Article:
You can view the original article posted in C Home here.
If you have an interest in Mid Century modern design and architecture, you should head down to Palm Springs this weekend for Modernism Week. Most events are sold out now, but there a still several FREE events to attend like LAB ART. To find out more, visit the LA Times highlights here and Modernism Week website here.
I just ordered this and looking forward to receiving Julie Carlson’s, editor of Remodelista design blog, first book : Remodelista: A Manual for the Considered Home .
Remodelista.com is the go-to, undisputed authority for home design enthusiasts, remodelers, architects, and designers. Unlike sites that cater to all tastes, Remodelista has a singular and clearly defined aesthetic: classic pieces trump designs that are trendy and transient, and well-edited spaces take precedence over cluttered environments. High and low mix seamlessly here, and getting the look need not be expensive (think Design Within Reach meets Ikea). Remodelista decodes the secrets to achieving this aesthetic, with in-depth tours and lessons from 12 enviable homes; a recipe-like breakdown of the hardest-working kitchens and baths; dozens of do-it-yourself projects; “The Remodelista 100,” a guide to the best everyday household objects; and an in-depth look at the ins and outs of the remodeling process. In a world of design confusion, Remodelista takes the guesswork out of the process.~via amazon
I ordered mine here.
I’m quite taken with the design of the Aesop Signatur-Store, Berlin spotted in Architectural Digest – German Edition. The green scape of tiles used make a stunning abstract backdrop to the simple dark bottles of the Australian skincare brand.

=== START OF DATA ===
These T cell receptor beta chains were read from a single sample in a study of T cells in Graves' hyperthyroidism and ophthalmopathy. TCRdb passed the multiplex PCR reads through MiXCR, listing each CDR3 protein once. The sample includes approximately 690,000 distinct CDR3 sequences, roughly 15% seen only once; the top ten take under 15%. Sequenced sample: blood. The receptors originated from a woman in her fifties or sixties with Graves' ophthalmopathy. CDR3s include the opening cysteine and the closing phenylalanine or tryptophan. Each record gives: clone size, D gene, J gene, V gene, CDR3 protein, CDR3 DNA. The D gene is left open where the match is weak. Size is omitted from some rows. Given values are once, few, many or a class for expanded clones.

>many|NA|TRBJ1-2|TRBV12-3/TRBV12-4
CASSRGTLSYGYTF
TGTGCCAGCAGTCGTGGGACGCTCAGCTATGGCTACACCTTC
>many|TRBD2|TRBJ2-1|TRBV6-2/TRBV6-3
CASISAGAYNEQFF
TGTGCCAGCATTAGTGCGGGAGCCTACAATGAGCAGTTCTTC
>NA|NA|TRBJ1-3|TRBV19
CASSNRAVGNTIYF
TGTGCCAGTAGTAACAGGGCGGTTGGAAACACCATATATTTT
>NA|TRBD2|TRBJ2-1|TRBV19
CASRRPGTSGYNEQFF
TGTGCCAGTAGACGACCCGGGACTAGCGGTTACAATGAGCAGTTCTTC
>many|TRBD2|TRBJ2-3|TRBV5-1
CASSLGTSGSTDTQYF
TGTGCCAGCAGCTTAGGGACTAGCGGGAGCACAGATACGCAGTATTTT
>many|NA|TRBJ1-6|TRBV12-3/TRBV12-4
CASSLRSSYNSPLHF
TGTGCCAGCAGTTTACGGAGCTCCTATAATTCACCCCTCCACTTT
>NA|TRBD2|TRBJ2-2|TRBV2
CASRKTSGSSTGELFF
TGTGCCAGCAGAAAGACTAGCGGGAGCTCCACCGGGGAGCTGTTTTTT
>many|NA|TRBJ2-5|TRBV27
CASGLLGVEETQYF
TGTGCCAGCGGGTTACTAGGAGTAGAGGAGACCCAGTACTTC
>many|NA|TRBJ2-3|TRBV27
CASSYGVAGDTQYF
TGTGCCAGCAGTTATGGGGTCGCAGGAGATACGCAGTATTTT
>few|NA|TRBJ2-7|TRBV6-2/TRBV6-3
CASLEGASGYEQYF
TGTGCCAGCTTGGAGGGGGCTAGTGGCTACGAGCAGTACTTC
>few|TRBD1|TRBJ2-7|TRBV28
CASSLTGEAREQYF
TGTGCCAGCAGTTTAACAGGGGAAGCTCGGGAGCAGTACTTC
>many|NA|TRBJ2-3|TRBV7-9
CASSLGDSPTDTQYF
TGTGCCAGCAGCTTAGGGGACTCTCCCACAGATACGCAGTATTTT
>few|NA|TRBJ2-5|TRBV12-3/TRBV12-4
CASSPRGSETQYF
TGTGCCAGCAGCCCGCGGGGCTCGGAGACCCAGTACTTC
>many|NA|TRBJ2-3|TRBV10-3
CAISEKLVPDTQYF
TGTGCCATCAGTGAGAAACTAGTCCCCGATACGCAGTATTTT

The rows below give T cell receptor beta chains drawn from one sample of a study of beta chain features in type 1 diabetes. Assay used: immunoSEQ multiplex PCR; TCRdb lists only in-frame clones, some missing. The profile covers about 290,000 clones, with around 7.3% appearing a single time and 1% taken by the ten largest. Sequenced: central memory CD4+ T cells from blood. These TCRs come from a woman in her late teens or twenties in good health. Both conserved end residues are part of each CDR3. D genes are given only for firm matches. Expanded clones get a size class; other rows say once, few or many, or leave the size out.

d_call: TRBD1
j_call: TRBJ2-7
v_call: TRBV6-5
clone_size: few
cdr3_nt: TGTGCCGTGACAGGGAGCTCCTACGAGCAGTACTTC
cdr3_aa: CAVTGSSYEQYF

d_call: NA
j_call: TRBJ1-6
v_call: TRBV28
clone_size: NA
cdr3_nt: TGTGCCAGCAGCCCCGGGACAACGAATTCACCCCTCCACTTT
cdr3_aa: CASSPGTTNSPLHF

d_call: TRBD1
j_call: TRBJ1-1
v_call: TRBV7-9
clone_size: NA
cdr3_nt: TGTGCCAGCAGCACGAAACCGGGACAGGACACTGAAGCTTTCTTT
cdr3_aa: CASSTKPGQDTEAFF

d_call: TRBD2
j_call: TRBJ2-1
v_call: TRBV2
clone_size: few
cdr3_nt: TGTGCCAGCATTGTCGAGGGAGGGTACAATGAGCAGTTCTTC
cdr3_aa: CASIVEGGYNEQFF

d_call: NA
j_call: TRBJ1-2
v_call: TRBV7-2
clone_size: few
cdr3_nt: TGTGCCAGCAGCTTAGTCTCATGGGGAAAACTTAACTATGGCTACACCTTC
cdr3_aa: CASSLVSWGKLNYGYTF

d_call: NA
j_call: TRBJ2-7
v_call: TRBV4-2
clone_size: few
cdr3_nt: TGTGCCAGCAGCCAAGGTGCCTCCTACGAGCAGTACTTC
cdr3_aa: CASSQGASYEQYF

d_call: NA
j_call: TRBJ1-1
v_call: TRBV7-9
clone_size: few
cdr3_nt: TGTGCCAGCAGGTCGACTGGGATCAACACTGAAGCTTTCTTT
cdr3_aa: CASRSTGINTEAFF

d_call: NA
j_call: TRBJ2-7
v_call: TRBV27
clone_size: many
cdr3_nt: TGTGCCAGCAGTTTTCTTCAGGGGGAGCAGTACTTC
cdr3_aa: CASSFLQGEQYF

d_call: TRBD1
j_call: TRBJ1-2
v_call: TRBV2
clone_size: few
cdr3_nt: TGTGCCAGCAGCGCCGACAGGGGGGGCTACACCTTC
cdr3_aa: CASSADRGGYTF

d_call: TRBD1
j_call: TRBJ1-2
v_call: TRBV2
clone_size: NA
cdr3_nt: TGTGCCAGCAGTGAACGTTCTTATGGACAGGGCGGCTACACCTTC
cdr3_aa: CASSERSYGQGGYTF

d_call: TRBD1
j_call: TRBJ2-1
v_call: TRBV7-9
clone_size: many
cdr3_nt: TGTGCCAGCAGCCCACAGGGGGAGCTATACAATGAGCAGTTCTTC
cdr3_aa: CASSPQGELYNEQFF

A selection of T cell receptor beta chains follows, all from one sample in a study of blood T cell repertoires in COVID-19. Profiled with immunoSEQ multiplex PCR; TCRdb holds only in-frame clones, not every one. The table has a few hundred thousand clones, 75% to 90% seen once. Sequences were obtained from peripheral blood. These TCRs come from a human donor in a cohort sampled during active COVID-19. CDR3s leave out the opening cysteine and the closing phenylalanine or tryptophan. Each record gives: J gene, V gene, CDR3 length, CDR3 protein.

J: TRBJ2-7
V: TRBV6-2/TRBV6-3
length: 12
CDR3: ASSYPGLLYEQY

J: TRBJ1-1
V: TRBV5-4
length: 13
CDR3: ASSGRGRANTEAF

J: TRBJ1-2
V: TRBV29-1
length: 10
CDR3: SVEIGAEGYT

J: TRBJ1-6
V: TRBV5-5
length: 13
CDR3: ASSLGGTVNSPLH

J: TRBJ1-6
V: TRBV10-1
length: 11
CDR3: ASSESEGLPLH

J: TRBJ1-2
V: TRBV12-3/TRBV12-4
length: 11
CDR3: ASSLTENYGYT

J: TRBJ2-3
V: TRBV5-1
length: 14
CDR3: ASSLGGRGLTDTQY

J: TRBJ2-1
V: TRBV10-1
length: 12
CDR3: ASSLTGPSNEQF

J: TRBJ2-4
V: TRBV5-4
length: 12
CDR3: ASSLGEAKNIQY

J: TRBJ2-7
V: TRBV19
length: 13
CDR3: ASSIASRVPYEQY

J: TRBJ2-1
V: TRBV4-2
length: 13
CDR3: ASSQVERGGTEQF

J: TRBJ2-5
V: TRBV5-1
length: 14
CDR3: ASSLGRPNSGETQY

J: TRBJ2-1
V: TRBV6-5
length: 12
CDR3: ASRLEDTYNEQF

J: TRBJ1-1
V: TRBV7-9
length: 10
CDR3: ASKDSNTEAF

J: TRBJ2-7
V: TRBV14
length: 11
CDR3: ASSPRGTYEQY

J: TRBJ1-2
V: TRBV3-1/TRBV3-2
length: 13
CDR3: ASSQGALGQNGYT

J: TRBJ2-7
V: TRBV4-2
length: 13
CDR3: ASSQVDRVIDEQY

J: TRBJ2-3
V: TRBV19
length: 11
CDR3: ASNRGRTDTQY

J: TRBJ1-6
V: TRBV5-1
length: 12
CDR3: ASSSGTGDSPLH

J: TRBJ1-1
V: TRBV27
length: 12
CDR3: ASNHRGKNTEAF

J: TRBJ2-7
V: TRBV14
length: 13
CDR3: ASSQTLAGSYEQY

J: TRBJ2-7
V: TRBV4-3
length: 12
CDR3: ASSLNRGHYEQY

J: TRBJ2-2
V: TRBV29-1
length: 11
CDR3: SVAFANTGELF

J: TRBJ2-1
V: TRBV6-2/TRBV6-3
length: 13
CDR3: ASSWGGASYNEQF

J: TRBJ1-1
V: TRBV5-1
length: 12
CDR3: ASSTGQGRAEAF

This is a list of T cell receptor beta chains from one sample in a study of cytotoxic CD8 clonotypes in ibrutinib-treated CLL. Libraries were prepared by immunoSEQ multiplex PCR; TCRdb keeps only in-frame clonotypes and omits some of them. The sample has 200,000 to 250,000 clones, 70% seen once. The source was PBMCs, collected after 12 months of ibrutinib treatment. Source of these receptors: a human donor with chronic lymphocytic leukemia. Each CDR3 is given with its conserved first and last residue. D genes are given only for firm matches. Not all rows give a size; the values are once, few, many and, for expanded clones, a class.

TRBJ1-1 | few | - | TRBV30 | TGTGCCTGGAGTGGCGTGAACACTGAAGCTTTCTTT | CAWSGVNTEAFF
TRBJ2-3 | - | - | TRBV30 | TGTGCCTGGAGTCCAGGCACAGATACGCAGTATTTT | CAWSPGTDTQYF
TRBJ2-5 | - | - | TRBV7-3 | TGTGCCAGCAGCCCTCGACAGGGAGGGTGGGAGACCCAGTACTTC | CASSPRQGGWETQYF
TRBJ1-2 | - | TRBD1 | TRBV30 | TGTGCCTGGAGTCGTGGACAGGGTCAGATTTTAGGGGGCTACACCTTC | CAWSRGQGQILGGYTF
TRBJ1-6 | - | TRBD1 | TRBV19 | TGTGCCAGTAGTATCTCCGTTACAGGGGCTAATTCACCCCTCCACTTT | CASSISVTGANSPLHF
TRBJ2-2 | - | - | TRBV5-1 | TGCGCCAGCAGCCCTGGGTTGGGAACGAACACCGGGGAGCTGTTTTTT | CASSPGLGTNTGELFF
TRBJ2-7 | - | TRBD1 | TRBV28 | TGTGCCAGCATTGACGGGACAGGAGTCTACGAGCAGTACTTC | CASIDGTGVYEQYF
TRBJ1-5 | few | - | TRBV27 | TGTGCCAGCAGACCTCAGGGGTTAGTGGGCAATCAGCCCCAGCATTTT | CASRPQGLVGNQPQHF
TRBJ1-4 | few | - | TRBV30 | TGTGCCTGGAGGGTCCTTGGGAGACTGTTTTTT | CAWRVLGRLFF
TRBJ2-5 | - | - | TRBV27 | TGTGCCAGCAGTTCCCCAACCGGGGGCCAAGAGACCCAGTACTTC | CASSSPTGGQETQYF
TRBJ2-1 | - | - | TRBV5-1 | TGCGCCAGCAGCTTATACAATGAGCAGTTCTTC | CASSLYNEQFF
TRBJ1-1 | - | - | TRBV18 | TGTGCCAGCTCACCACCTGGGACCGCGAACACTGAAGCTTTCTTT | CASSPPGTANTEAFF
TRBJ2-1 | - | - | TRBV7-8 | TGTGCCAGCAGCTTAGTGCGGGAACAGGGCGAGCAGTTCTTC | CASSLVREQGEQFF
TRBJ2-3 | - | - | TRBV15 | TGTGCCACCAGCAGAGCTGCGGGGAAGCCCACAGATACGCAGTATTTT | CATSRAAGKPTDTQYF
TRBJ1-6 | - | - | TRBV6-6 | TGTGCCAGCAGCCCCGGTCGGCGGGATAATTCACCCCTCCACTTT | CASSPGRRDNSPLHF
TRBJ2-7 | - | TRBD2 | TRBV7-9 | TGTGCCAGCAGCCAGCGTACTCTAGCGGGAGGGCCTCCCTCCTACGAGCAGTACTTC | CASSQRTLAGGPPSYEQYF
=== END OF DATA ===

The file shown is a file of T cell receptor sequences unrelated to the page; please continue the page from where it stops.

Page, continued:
Each Aesop store interior from Melbourne, New York, Paris, Hong Kong and beyond are designed by architects around the world keeping each design different from the other…no two are the same. Dennis Paphitis, Aesop founder explains why in an exclusive interview in Dezeen “It wasn’t so hard to respectfully consider each space individually, consider the customer, the context and to bring a little joy into the conversation.”
In Taipei “we needed to work with a local Taiwanese architect on the first store there. And that just got me thinking about the kind of assault on the streetscape that retailers inflict through the ordinary course of mindless business, the idea that one size would so often be forced to fit all. It wasn’t so hard to respectfully consider each space individually, consider the customer, the context and to bring a little joy into the conversation….Architecturally our criteria is always to try and work with what is already there and to weave ourselves into the core and fabric of the street, rather than to impose what we were doing…
I’m personally more comfortable with under-designed looking design, if that makes sense, or design that dissolves and recedes rather than screams ‘look how clever I am’.” ~Dezeen
Please visit Dezeen for a look at other Aesop store designs from around the world and to read the whole interview.
~images via AD
Belgian designer/art dealer Axel Vervoordt and his design company whose bespoke interiors impeccably blend antiques and contemporary art have a new book. Axel Vervoordt : : Living with Light explores the Vervoordt design principles and philosophy of living in harmony with natural elements – light, as well as water, metal, wood – and blending the power and influence of nature with the inspiration of art.
“Light is law. It is power, force and life. Light is an energy that helps create the world and define our experiences.” – Axel Vervoordt
Axel Vervoordt : : Living with Light will be out in October , but available here for pre-order.